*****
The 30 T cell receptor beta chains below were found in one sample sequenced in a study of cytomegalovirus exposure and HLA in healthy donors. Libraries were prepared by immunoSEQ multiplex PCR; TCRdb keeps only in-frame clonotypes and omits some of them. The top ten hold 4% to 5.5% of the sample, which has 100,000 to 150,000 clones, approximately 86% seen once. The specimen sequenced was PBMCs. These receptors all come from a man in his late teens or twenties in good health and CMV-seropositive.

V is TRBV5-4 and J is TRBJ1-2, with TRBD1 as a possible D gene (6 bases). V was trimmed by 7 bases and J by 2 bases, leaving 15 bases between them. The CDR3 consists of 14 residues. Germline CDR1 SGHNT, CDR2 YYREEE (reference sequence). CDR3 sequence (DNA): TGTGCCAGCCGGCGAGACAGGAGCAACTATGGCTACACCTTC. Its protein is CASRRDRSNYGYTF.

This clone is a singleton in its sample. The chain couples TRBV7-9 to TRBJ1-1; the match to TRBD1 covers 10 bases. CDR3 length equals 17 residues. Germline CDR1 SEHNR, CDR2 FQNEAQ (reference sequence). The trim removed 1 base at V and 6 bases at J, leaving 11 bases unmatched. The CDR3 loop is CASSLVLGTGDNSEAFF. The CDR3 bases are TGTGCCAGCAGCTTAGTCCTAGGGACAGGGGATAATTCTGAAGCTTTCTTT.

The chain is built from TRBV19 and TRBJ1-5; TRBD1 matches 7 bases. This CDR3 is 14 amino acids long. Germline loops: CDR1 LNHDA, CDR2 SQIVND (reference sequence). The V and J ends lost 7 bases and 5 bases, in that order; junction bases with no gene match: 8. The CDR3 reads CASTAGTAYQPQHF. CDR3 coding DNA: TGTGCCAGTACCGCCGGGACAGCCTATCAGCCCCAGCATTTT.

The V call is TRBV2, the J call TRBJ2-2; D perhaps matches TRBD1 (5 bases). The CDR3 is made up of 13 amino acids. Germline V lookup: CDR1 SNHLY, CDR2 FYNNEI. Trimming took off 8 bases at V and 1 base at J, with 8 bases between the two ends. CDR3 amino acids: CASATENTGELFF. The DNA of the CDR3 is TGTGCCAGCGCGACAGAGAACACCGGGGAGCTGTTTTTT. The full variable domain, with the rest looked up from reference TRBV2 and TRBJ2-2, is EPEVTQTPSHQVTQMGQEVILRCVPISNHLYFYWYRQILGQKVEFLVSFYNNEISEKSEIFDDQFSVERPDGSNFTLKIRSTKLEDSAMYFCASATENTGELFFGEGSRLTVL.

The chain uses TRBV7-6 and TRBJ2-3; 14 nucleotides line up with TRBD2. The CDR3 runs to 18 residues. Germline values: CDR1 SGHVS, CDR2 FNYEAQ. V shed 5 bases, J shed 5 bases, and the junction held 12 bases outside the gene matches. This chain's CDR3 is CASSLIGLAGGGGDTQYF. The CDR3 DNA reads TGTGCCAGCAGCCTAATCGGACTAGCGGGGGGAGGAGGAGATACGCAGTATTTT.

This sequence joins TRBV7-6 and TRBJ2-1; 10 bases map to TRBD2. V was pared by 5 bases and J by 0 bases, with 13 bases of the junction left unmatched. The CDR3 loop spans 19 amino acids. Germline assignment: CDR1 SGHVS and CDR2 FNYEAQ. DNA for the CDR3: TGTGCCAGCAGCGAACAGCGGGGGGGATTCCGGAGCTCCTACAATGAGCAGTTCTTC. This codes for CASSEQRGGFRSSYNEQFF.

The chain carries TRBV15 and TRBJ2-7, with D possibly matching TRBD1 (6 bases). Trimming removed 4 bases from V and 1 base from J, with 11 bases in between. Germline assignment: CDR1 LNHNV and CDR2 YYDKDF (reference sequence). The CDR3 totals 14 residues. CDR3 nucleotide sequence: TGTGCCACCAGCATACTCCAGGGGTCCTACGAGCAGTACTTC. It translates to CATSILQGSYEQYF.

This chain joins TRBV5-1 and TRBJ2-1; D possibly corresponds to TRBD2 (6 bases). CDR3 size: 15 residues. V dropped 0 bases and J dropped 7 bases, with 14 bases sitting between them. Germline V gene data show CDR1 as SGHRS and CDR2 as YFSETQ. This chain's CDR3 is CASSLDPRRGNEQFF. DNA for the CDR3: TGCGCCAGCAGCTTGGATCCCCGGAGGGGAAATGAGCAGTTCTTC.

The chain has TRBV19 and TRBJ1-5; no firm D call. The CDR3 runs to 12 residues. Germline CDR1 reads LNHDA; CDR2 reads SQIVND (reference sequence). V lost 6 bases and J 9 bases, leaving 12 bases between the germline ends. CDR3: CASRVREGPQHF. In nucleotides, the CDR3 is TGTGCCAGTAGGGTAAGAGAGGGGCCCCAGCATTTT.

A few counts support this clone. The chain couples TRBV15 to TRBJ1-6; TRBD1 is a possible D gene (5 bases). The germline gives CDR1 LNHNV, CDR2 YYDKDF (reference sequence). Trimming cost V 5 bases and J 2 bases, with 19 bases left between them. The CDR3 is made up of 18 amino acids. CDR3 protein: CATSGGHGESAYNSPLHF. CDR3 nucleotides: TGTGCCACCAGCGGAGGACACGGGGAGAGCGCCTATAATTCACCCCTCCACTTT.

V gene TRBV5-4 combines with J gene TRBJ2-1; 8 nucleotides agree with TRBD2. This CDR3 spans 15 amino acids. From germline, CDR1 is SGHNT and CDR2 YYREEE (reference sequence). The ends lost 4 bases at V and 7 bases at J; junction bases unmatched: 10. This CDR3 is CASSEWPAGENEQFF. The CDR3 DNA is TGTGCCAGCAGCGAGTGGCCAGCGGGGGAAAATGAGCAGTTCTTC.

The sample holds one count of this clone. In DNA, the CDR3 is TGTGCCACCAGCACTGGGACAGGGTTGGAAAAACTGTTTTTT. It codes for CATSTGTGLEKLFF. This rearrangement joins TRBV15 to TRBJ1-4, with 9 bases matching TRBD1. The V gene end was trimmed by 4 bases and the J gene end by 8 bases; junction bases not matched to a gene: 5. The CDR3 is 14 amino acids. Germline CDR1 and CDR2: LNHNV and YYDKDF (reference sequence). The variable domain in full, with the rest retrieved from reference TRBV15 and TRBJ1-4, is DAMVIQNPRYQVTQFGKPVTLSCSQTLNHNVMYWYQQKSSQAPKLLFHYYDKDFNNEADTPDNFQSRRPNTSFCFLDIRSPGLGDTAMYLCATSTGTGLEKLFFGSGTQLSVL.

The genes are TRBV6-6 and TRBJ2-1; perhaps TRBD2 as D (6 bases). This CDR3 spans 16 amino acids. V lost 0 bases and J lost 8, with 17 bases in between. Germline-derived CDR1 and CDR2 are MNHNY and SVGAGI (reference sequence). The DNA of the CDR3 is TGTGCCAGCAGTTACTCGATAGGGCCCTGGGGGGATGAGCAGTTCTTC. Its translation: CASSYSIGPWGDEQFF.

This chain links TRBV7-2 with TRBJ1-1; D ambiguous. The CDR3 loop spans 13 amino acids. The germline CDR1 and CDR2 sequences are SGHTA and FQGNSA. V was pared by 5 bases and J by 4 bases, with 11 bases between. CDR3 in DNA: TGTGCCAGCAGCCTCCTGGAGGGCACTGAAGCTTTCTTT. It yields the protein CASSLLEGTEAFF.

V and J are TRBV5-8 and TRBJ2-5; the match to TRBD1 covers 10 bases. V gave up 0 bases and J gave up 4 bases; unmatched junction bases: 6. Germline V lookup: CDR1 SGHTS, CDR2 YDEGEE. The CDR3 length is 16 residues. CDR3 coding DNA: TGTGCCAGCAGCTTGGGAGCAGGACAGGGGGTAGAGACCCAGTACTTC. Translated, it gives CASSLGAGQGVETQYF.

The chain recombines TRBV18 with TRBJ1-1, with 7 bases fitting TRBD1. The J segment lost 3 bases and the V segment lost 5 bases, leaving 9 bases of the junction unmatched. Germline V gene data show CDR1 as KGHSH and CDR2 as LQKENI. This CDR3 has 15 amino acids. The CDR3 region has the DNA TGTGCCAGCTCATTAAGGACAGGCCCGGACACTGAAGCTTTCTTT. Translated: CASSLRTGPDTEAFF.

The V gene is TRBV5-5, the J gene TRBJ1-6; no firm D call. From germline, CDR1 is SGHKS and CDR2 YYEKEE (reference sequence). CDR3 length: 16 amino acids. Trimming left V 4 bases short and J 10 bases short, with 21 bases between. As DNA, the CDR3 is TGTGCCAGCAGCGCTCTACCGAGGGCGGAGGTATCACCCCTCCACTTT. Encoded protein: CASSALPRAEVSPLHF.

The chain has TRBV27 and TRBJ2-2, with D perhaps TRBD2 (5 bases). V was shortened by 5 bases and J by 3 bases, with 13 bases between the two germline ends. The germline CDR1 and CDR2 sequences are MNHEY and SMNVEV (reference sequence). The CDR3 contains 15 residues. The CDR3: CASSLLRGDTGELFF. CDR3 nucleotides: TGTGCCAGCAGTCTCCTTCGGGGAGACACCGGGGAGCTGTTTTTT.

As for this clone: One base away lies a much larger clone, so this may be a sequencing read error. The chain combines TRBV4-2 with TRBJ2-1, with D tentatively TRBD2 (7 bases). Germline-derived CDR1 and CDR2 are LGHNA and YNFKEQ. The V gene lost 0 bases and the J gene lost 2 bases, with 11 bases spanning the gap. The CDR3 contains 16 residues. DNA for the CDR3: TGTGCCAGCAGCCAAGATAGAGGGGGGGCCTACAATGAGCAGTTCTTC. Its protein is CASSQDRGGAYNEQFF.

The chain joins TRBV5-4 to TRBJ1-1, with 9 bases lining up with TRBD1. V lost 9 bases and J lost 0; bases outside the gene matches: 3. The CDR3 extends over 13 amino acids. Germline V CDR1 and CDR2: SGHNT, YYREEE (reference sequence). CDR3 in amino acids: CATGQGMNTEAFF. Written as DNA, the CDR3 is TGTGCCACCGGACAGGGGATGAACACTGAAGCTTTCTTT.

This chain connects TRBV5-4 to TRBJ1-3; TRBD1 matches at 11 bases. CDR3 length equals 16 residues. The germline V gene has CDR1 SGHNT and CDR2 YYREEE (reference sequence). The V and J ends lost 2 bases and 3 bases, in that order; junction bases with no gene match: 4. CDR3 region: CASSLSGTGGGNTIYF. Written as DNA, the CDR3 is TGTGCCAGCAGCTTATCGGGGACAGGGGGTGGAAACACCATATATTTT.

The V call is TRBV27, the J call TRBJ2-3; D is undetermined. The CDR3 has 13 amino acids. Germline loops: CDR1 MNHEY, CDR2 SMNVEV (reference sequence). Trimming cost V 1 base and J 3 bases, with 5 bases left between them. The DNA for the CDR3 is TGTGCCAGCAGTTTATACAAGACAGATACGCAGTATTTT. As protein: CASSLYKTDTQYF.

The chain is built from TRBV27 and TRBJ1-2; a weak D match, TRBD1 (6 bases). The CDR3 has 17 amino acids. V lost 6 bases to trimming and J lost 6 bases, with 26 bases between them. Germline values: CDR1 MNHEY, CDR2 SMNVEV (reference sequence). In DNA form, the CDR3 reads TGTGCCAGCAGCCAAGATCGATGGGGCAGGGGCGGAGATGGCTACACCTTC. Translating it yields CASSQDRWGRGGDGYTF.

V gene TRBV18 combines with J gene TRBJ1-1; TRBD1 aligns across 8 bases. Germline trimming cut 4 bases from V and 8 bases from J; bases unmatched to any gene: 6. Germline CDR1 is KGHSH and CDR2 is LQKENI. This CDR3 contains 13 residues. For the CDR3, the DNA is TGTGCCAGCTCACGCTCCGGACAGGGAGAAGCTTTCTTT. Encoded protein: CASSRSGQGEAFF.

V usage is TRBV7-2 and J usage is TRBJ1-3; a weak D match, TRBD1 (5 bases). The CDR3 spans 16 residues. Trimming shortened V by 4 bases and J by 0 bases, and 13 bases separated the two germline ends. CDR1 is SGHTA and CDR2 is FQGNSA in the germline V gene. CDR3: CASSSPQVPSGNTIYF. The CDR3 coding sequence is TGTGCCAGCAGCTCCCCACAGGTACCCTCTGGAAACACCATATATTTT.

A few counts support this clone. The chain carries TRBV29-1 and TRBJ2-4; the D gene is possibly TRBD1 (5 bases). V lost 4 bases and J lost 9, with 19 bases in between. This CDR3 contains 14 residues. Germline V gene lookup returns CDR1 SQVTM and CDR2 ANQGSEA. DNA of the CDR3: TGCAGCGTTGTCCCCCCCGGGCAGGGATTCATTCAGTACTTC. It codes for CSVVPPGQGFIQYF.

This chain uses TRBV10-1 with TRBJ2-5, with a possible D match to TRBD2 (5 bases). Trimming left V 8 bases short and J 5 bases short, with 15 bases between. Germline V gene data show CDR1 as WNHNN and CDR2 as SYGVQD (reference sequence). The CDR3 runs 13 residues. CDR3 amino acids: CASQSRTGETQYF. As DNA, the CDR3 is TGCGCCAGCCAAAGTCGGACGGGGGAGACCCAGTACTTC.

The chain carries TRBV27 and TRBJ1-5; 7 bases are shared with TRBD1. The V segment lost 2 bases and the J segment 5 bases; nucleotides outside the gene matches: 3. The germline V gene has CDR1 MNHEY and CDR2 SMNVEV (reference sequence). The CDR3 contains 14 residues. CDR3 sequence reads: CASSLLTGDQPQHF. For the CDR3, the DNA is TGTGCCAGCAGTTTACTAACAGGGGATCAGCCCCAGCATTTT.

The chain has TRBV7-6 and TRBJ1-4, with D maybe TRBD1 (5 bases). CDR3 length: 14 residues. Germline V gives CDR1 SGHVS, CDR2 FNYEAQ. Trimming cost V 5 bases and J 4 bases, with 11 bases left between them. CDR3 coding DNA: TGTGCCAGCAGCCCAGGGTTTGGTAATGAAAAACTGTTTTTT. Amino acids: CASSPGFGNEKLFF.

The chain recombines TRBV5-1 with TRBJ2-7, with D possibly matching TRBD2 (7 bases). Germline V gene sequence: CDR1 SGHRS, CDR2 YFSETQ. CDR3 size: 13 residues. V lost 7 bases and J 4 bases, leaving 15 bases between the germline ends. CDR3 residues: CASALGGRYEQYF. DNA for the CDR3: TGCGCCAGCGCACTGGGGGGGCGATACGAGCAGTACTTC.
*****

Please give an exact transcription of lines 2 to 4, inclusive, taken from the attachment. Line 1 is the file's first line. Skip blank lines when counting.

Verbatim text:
V is TRBV5-4 and J is TRBJ1-2, with TRBD1 as a possible D gene (6 bases). V was trimmed by 7 bases and J by 2 bases, leaving 15 bases between them. The CDR3 consists of 14 residues. Germline CDR1 SGHNT, CDR2 YYREEE (reference sequence). CDR3 sequence (DNA): TGTGCCAGCCGGCGAGACAGGAGCAACTATGGCTACACCTTC. Its protein is CASRRDRSNYGYTF.

This clone is a singleton in its sample. The chain couples TRBV7-9 to TRBJ1-1; the match to TRBD1 covers 10 bases. CDR3 length equals 17 residues. Germline CDR1 SEHNR, CDR2 FQNEAQ (reference sequence). The trim removed 1 base at V and 6 bases at J, leaving 11 bases unmatched. The CDR3 loop is CASSLVLGTGDNSEAFF. The CDR3 bases are TGTGCCAGCAGCTTAGTCCTAGGGACAGGGGATAATTCTGAAGCTTTCTTT.

The chain is built from TRBV19 and TRBJ1-5; TRBD1 matches 7 bases. This CDR3 is 14 amino acids long. Germline loops: CDR1 LNHDA, CDR2 SQIVND (reference sequence). The V and J ends lost 7 bases and 5 bases, in that order; junction bases with no gene match: 8. The CDR3 reads CASTAGTAYQPQHF. CDR3 coding DNA: TGTGCCAGTACCGCCGGGACAGCCTATCAGCCCCAGCATTTT.